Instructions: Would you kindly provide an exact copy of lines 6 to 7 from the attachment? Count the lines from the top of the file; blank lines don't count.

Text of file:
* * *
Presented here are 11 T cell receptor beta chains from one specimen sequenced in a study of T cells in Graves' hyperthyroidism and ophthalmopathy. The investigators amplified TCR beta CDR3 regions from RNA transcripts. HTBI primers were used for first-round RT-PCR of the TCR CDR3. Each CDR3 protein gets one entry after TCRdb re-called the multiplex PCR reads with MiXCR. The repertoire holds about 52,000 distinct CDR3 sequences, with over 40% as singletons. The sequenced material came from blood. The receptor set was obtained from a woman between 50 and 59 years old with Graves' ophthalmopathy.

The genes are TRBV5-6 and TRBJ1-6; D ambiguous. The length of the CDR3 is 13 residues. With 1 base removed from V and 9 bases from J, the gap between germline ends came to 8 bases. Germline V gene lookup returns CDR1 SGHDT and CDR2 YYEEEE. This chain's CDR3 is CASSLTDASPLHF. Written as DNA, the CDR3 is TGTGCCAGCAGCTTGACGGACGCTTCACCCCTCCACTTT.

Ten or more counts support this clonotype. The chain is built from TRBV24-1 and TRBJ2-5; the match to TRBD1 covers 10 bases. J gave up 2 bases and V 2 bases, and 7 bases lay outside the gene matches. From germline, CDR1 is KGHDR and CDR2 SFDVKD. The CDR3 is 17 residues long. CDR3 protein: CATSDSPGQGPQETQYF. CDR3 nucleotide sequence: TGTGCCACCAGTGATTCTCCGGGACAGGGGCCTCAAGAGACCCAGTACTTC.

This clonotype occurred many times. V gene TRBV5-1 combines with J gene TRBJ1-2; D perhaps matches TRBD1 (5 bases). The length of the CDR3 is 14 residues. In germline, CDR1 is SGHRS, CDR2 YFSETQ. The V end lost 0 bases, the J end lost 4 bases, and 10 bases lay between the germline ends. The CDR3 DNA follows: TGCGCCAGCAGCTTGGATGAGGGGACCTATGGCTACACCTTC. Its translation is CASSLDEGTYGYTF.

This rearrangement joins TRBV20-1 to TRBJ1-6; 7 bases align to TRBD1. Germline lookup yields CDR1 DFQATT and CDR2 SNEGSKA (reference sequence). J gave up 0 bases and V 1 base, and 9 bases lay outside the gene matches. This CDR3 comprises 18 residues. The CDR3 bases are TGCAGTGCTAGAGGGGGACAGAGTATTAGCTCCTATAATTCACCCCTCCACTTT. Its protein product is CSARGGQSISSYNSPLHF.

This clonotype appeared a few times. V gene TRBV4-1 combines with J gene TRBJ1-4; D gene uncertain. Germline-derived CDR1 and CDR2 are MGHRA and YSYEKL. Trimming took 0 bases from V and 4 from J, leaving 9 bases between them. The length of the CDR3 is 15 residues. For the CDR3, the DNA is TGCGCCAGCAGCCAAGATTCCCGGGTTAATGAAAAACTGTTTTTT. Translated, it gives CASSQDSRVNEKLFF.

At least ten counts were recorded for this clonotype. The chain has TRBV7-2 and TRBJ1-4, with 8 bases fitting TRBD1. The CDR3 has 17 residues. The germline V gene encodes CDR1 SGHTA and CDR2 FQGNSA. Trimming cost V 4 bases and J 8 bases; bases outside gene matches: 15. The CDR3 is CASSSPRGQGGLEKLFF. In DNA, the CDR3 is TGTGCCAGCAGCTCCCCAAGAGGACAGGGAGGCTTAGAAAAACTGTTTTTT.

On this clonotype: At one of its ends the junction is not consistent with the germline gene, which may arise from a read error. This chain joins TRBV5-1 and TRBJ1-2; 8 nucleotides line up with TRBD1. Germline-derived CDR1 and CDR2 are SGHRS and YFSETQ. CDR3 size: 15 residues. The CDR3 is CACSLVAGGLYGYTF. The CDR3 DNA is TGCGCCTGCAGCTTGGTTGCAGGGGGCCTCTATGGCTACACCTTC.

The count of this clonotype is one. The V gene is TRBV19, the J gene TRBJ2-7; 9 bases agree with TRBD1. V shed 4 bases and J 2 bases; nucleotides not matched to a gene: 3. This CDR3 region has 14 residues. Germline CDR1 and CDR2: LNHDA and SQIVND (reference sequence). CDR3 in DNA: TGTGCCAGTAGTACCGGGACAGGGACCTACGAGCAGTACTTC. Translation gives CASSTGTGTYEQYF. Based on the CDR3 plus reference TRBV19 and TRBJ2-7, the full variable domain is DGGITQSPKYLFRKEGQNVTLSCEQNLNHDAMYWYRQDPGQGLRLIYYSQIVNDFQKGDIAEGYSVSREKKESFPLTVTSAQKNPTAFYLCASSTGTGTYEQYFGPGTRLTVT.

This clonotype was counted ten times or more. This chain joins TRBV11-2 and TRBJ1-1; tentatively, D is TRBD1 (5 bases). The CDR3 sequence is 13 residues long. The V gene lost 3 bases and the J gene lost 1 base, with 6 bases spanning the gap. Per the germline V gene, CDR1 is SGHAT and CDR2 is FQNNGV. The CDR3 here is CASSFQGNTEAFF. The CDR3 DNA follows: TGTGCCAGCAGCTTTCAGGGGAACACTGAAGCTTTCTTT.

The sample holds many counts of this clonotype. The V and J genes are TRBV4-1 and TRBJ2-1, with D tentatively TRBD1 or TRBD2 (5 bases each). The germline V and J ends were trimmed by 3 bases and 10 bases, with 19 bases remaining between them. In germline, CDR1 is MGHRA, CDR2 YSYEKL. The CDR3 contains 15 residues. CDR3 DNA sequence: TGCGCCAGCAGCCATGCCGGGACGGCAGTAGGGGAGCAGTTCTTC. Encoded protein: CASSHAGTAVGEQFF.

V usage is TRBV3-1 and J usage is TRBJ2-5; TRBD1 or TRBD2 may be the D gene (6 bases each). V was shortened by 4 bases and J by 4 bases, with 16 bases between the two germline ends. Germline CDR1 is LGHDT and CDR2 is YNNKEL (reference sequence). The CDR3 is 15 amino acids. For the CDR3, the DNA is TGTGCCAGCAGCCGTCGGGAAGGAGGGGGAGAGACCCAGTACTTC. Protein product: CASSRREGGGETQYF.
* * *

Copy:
This clonotype appeared a few times. V gene TRBV4-1 combines with J gene TRBJ1-4; D gene uncertain. Germline-derived CDR1 and CDR2 are MGHRA and YSYEKL. Trimming took 0 bases from V and 4 from J, leaving 9 bases between them. The length of the CDR3 is 15 residues. For the CDR3, the DNA is TGCGCCAGCAGCCAAGATTCCCGGGTTAATGAAAAACTGTTTTTT. Translated, it gives CASSQDSRVNEKLFF.

At least ten counts were recorded for this clonotype. The chain has TRBV7-2 and TRBJ1-4, with 8 bases fitting TRBD1. The CDR3 has 17 residues. The germline V gene encodes CDR1 SGHTA and CDR2 FQGNSA. Trimming cost V 4 bases and J 8 bases; bases outside gene matches: 15. The CDR3 is CASSSPRGQGGLEKLFF. In DNA, the CDR3 is TGTGCCAGCAGCTCCCCAAGAGGACAGGGAGGCTTAGAAAAACTGTTTTTT.